Any time a severance agreement is handed to you, it likely does not represent your best interests. All severance agreements contain a release of legal claims — or forfeiting your right to sue. Your employer will offer you as little as possible, in exchange for that release.
Our firm handles two distinct types of employee severance negotiations. In either case, it is never wise for you to sign or agree to any severance terms without consulting a lawyer:
- Your employer is incentivizing you to resign rather than laying you off or otherwise terminating your employment. You are in good standing and still working at this business that needs you to leave, maybe because of business restructuring, routine layoffs, business losses, etc. Perhaps you asked for or your employer presented you with a severance deal.
- You were laid off, or fired for cause because of supposed performance problems. If you were terminated and presented with a severance agreement, it may be because of a mass layoff, reduction in force, or business restructuring. Or it could be because of supposed performance problems. Be particular careful if you are handed a severance agreement after a termination. If the employer’s justifications were false, you may be the victim of wrongful termination. Your employer is now concerned that you might sue them because they know you have legitimate legal claims, even if you aren’t sure that you do. On your way out or immediately following your termination, you are asked to sign a severance agreement.
Working for You in Severance Negotiations
In our experience, it is very rare that the severance agreement is completely non-negotiable. Our firm identifies the legal claims and puts pressure on your employer to enter a negotiation. We will fight to secure the greatest possible sum for you with no additional financial risk.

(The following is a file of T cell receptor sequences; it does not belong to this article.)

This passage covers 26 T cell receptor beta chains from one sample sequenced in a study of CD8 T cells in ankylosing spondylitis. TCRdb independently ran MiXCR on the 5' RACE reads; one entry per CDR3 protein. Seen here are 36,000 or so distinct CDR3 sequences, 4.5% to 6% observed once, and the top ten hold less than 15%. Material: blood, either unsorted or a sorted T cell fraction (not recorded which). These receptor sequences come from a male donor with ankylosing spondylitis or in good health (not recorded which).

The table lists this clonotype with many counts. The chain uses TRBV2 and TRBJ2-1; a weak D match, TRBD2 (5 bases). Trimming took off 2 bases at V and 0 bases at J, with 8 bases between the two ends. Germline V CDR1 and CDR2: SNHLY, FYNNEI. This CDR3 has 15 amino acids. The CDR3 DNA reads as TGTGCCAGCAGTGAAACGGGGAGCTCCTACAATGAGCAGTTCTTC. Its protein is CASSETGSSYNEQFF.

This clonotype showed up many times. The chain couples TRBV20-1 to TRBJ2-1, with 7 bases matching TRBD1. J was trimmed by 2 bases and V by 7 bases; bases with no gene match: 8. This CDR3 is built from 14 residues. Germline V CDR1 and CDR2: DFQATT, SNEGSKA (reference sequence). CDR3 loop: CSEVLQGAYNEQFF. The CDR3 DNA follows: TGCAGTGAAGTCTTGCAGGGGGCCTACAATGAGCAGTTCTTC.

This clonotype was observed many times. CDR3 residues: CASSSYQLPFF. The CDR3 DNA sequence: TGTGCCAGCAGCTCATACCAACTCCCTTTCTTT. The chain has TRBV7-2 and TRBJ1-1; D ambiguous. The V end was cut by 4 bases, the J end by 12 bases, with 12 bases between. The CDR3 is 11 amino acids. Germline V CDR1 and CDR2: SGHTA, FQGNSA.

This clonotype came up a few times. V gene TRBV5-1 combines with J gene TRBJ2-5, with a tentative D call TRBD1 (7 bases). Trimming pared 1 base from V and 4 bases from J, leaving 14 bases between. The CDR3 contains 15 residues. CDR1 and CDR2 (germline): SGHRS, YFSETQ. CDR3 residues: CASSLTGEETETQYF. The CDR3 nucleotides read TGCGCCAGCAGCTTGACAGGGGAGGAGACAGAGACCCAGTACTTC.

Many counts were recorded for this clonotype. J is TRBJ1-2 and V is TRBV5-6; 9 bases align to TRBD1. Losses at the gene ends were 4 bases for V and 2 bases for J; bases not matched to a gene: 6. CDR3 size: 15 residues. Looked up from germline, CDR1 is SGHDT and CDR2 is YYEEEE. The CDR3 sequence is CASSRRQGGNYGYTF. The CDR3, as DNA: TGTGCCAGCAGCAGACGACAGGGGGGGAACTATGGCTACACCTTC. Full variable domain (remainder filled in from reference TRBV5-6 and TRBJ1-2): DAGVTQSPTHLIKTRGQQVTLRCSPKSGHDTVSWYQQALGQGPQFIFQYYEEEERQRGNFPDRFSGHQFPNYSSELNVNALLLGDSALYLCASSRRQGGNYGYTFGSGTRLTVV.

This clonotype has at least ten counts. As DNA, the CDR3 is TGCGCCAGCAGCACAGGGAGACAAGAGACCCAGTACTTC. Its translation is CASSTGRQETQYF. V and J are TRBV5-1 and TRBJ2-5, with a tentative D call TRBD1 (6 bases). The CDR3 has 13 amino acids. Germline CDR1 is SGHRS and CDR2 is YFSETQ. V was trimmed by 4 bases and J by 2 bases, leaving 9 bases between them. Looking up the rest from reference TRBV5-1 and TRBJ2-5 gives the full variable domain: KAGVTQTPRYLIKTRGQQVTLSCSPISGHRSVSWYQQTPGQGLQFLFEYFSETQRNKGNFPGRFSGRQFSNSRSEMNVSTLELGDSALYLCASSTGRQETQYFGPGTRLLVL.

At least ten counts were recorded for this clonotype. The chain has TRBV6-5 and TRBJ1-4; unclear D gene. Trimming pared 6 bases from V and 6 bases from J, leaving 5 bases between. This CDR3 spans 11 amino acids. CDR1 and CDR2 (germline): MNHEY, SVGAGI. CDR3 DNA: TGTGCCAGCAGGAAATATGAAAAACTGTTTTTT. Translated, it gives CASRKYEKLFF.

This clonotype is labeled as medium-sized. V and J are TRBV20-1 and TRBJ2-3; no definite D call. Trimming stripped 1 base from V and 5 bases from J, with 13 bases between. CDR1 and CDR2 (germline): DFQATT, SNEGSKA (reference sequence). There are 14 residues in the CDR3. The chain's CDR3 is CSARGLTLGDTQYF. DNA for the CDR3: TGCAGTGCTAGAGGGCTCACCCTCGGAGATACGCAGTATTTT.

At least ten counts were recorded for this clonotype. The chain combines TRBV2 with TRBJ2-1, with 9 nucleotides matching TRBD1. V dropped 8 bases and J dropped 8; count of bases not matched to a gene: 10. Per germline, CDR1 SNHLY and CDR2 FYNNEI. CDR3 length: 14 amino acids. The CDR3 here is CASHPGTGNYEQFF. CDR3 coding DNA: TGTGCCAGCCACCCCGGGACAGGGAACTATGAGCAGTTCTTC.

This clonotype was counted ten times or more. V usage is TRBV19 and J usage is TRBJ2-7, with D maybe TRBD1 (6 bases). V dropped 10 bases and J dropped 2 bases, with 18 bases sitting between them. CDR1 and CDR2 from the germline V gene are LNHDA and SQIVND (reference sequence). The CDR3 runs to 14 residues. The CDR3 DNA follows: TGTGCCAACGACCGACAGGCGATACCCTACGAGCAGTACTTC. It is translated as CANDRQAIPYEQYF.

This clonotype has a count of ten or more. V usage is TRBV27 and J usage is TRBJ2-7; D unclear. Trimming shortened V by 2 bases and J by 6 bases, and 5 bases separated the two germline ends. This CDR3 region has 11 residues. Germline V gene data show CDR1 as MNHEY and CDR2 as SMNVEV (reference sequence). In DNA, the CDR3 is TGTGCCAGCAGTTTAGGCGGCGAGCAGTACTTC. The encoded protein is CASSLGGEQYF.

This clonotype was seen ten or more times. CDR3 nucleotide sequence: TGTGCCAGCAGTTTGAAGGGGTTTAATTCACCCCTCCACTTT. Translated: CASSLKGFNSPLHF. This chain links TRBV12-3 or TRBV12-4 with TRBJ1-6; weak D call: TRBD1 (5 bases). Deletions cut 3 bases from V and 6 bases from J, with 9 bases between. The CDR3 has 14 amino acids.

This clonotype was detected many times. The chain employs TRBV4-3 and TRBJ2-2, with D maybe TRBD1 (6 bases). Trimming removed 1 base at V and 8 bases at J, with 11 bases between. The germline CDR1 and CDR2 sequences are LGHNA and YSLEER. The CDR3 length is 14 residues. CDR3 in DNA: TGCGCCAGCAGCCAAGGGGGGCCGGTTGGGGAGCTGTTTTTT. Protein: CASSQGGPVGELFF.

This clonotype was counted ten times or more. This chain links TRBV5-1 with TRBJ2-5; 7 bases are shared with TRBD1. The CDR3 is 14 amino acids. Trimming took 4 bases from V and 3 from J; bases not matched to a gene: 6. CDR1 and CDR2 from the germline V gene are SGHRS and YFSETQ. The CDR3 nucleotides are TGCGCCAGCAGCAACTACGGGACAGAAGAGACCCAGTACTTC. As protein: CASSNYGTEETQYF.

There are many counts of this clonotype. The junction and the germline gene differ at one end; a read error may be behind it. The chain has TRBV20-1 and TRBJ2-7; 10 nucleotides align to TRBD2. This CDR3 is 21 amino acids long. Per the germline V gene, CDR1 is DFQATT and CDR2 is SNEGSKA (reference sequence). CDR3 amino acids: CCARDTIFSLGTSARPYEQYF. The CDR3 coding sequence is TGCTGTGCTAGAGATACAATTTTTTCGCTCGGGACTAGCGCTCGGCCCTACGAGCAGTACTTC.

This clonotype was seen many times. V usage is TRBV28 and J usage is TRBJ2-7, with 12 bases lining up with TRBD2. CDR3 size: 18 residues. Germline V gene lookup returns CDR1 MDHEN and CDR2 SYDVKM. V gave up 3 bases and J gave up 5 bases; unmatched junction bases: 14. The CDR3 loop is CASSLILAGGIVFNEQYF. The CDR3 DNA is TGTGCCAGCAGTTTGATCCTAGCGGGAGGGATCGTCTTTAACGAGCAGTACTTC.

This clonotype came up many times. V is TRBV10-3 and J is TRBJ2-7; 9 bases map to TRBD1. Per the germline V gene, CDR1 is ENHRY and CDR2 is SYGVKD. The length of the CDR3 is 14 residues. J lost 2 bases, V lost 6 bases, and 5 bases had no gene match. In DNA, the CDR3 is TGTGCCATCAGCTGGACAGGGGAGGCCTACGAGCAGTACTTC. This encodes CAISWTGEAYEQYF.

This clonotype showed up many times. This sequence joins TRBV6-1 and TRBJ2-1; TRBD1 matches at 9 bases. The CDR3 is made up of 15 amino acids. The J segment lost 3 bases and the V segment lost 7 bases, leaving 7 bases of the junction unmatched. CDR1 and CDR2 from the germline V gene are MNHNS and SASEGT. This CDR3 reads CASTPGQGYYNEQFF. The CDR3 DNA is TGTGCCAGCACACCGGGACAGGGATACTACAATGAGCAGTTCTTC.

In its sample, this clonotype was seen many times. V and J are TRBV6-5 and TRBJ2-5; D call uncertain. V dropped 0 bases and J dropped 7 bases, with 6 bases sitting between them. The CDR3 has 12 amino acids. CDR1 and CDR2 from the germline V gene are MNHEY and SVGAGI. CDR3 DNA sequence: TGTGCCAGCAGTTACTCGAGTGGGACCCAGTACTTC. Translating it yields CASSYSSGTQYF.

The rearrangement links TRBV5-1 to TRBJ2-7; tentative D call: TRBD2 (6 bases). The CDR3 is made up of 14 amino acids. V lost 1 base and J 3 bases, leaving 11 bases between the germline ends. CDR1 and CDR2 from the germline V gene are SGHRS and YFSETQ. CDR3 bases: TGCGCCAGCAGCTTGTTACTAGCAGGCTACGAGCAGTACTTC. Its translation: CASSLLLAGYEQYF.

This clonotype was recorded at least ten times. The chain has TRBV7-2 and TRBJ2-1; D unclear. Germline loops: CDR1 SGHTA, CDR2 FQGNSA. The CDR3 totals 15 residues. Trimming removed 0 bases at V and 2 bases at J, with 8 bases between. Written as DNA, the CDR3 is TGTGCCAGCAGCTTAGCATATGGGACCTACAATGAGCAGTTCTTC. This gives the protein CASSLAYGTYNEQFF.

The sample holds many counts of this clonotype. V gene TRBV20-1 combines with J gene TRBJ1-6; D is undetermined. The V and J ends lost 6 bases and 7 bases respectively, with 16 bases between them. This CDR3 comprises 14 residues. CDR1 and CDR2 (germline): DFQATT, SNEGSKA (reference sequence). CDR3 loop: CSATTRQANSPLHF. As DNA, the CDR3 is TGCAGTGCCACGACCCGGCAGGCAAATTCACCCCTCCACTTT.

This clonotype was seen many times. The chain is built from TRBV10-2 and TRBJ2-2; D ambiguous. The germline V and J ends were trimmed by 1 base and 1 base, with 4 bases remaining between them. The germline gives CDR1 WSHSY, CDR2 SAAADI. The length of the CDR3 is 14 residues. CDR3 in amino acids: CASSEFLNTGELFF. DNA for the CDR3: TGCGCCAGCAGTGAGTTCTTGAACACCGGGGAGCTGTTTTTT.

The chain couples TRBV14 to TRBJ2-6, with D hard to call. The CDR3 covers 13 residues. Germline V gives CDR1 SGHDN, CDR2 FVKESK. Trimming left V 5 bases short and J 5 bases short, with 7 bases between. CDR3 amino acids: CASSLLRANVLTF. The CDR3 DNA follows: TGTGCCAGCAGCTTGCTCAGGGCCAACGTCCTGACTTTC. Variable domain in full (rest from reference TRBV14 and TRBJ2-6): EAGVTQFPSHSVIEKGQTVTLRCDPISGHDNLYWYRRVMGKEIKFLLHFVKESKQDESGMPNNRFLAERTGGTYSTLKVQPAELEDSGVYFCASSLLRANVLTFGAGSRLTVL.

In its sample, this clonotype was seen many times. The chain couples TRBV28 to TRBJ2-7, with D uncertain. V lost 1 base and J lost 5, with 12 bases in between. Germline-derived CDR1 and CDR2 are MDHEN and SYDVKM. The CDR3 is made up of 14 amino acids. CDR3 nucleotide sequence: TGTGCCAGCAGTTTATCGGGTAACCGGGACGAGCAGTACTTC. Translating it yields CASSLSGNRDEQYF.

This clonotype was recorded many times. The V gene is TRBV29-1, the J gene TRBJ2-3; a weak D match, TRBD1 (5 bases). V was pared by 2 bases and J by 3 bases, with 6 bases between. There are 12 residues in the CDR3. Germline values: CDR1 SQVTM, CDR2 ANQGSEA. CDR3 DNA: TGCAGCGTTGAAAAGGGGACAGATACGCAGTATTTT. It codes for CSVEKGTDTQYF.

Our firm often works with you on a contingency basis for severance negotiation cases (i.e. you pay no money up front). Our legal fees are a percentage of the awarded severance. Employers feel greater risk when threatened with a lawsuit, so companies often willingly increase the severance amount.
The first rule of employment law is that any time you are handed a contract as an employee, it is imperative that a lawyer review it. Employment contracts create rights and liabilities that drastically alter the employment relationship, sometimes for the better, sometimes for the worse. It is important that you understand what you are agreeing to, and that you have a chance to protect your best interests and avoid ambiguous or compromising situations that could easily result in disputes leading to litigation.
Whether you are a corporate or finance industry executive, a temporary contractor, or a long-term partner, your contract defines your terms of employment and protocol potentially relating to:
- Base compensation (salary or hourly rate);
- Deferred compensation such as stock plans, equity, or other forms of compensation;
- Garden leave and contractual severance; and
- Your right to employment. This means that you cannot be legally fired, unless there is just cause for termination, in exchange for your commitment to fulfill specified duties.
Contact our Firm for Contract Negotiations and Contract Breach Litigations
Get the advice you need up front because a lot is at stake. We offer:
- Employment or Executive Contract negotiation;
- Confidential consultation and drafting of employment-related contracts, such as non-solicit agreements, non-compete agreements, confidentiality agreements, and intellectual property or invention agreements; and
- Prosecution and defense in the event of a contract breach and litigation.
If you are presented with an employment contract, or you wish to negotiate your way out of one, you need lawyers who have the right experience and know how with respect to contract interpretation and protecting your interests. From executive contracts to freelancers, our firm has that experience, and will respond to your particular needs.
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